Learn English – The difference between a clause and a phrase

clausesphrases

This question What is the difference between a phrase and a clause? has an answer, with no embedded examples. The link it provides is not longer active, giving a 404 page not found error. Please don't close this as a duplicate until it, at least, has some answers.

The answer to the duplicate explains the differences between clauses and phrases, but fails to answer my question, as this is the explanation given:

The short answer: clauses contain a subject and its verb, while phrases do not. Note that phrases may contain nouns and verbals, but won't have the noun as the verb's actor.

  • I do not understand what is meant by verbals and the noun as the verb's actor may as well be written in Swedish (of which I know not one word!).

So I am posting this question again, as my question has not been answered. Clauses and phrases were the only thing I failed when studying English at school and forever it has been difficult for me to grasp (I don't think it was explained well, as I had a similar problem with positive and negative numbers the same year, and went on the excel at high level maths).

I am looking to understand the very basics of what a clause is, what a phrase is, and by understanding these definitions it, hopefully, will be clear what the differences are.

Can anyone, please, explain this and provide embedded answers?

Best Answer

I was perusing the net on the hunt for reliable sources to help me understand the subjunctive mood when I came across this section and it reminded me of this question!

I'll quote it in almost its entirety because first, it's very clear and it might be of help to other users and secondly, I liked it.

Clause and Phrases

I. A phrase is a collection of words that may have nouns or verbals, but it does not have a subject doing a verb. The following are examples of phrases:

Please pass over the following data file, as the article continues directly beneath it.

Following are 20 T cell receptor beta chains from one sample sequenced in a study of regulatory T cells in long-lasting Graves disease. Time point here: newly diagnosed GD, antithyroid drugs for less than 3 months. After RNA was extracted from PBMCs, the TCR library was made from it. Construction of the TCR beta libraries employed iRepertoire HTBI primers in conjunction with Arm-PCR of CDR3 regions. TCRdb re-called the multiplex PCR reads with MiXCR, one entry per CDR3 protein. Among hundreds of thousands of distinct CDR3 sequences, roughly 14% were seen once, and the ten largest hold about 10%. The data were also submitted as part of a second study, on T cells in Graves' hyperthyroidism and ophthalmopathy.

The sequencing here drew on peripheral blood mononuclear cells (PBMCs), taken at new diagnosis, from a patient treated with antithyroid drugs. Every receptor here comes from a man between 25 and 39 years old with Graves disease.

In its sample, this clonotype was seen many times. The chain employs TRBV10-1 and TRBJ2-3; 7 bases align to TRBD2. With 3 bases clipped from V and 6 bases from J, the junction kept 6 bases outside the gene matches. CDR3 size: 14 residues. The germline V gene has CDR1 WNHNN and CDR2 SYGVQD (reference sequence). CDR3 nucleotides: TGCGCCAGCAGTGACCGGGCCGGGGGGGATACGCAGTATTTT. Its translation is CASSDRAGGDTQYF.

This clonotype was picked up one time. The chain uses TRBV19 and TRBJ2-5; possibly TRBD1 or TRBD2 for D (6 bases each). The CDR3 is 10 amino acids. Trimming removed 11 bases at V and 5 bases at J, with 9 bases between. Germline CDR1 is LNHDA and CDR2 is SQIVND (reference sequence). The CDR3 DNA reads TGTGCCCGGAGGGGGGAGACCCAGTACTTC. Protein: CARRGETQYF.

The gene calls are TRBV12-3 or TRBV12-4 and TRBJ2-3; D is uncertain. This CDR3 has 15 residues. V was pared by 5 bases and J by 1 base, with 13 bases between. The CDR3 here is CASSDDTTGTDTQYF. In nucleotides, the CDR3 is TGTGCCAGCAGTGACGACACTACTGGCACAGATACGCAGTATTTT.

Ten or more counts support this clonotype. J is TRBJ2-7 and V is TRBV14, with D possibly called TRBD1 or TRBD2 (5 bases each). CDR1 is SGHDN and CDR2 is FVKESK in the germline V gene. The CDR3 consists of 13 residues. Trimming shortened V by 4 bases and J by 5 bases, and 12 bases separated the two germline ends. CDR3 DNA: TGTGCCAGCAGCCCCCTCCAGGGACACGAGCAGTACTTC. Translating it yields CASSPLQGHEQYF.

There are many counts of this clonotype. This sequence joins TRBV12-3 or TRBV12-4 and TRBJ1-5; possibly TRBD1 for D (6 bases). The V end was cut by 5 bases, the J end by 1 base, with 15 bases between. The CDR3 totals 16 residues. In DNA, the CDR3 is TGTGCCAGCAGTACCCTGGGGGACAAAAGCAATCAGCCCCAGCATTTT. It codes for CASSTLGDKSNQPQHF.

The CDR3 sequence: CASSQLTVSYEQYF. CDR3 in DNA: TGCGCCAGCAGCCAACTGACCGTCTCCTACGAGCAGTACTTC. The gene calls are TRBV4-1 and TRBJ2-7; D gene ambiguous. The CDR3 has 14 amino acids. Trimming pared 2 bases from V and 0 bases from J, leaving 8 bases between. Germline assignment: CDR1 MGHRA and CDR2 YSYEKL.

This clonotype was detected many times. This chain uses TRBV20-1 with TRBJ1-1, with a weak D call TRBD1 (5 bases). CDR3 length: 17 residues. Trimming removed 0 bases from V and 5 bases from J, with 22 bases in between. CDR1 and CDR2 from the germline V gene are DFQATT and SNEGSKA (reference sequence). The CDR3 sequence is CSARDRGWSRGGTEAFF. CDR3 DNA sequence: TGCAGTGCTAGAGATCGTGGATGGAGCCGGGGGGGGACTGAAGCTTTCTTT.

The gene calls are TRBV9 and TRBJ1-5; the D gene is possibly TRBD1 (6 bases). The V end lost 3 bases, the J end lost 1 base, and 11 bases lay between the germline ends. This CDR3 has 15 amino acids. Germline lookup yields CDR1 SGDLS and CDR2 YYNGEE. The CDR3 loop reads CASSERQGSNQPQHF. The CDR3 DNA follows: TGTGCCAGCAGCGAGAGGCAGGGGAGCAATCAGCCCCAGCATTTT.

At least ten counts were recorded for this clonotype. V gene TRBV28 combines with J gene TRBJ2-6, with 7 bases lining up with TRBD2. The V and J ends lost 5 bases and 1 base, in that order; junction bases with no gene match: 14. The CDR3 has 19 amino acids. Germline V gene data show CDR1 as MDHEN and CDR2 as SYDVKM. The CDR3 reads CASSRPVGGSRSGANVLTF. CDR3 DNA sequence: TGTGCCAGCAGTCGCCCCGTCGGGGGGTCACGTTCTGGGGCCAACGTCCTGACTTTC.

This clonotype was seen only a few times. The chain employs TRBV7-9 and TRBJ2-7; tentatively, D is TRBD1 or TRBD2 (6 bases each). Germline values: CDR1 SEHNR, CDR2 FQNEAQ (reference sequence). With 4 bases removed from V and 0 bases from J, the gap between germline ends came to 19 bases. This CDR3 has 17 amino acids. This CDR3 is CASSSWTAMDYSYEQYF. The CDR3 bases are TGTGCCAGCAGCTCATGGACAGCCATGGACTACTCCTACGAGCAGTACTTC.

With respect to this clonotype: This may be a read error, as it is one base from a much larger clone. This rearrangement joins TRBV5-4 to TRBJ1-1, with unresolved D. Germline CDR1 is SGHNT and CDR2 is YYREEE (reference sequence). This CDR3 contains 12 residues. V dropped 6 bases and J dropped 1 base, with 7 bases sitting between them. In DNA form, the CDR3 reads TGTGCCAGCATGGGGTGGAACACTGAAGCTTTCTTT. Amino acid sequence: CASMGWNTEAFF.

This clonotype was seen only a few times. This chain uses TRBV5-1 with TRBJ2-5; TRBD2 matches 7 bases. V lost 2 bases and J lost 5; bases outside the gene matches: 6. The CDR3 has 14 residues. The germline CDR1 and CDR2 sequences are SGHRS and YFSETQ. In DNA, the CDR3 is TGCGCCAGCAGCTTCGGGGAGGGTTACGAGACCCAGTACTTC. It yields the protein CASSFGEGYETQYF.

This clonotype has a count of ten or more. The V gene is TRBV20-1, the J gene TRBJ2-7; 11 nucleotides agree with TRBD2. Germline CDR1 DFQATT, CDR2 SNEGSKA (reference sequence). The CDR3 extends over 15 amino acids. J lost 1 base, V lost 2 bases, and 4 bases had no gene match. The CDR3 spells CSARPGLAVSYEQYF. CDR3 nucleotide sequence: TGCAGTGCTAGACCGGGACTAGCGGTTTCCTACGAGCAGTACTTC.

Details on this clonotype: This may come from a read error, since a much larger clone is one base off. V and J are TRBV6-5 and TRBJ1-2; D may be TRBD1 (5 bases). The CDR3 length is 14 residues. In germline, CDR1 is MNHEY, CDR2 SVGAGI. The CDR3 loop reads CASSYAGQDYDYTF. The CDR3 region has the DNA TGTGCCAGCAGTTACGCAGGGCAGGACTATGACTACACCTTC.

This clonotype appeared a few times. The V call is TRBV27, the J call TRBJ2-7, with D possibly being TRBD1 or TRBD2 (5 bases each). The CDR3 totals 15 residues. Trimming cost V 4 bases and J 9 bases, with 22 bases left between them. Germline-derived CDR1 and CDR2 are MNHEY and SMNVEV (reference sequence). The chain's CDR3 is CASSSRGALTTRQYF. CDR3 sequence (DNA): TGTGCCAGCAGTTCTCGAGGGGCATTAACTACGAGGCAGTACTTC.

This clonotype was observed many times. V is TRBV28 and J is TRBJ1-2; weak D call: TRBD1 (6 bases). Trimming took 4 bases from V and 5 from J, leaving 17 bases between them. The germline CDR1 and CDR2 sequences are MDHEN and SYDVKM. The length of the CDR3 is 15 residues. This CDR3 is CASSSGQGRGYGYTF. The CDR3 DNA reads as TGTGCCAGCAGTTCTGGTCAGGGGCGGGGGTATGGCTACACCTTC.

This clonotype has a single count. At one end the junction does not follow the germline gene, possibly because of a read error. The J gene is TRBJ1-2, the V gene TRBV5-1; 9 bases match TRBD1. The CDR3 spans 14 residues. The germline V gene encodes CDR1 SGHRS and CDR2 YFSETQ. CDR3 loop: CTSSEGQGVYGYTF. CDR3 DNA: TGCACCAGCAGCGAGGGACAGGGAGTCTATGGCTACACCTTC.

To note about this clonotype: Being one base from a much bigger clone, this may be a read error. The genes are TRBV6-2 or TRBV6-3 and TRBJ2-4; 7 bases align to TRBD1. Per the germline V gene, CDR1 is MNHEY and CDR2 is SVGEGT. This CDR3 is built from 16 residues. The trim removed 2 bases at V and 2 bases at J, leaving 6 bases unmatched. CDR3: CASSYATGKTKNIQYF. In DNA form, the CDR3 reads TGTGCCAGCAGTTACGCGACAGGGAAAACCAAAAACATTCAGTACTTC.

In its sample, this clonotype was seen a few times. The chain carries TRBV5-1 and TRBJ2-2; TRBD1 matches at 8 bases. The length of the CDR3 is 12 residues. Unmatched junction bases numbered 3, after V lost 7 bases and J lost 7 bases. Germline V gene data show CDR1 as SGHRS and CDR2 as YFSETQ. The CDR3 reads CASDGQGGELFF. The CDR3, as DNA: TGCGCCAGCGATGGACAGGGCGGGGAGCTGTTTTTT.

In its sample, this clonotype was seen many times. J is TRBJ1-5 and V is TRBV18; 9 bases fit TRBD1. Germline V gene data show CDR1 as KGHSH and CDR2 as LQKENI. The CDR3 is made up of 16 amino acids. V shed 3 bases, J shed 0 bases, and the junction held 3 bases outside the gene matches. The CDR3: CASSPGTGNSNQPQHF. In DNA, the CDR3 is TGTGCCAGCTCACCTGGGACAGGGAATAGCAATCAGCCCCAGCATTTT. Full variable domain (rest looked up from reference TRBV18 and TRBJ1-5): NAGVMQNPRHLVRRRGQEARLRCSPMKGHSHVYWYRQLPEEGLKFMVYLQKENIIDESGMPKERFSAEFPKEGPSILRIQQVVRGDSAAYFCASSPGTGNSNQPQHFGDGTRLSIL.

• leaving behind the dog
  • smashing into a fence
  • before the first test
  • after the devastation
  • between ignorance and intelligence
  • broken into thousands of pieces
  • because of her glittering smile

In these examples above, you will find nouns (dog, fence, test, devastation, ignorance, intelligence, thousands, pieces). You also have some verbals (leaving, smashing), but in no case is the noun functioning as a subject doing a predicate verb. They are all phrases.

II. A clause is a collection of words that has a subject that is actively doing a verb. The following are examples of clauses:

  • since she laughs at diffident men
  • I despise individuals of low character
  • when the saints go marching in
  • Obediah Simpson is uglier than a rabid raccoon
  • because she smiled at him.

In the examples above, we find either a noun or a pronoun that is a subject (bold) attached to a predicate verb (italics) in each case:

  • since she laughs at diffident men
  • I despise individuals of low character
  • when the saints go marching in
  • Obediah Simpson is uglier than a rabid raccoon
  • because she smiled at him

III. If the clause could stand by itself, and form a complete sentence with punctuation, we call the clause an independent clause. The following are independent clauses:

  • I despise individuals of low character
  • Obediah Simpson is uglier than a rabid racoon

We could easily turn independent clauses into complete sentences by adding appropriate punctuation marks. We might say, "I despise individuals of low character." Or we might write, "Obediah Simpson is uglier than a rabid racoon!" We call them independent because these types of clauses can stand independently by themselves, without any extra words attached, and be complete sentences.

Related Question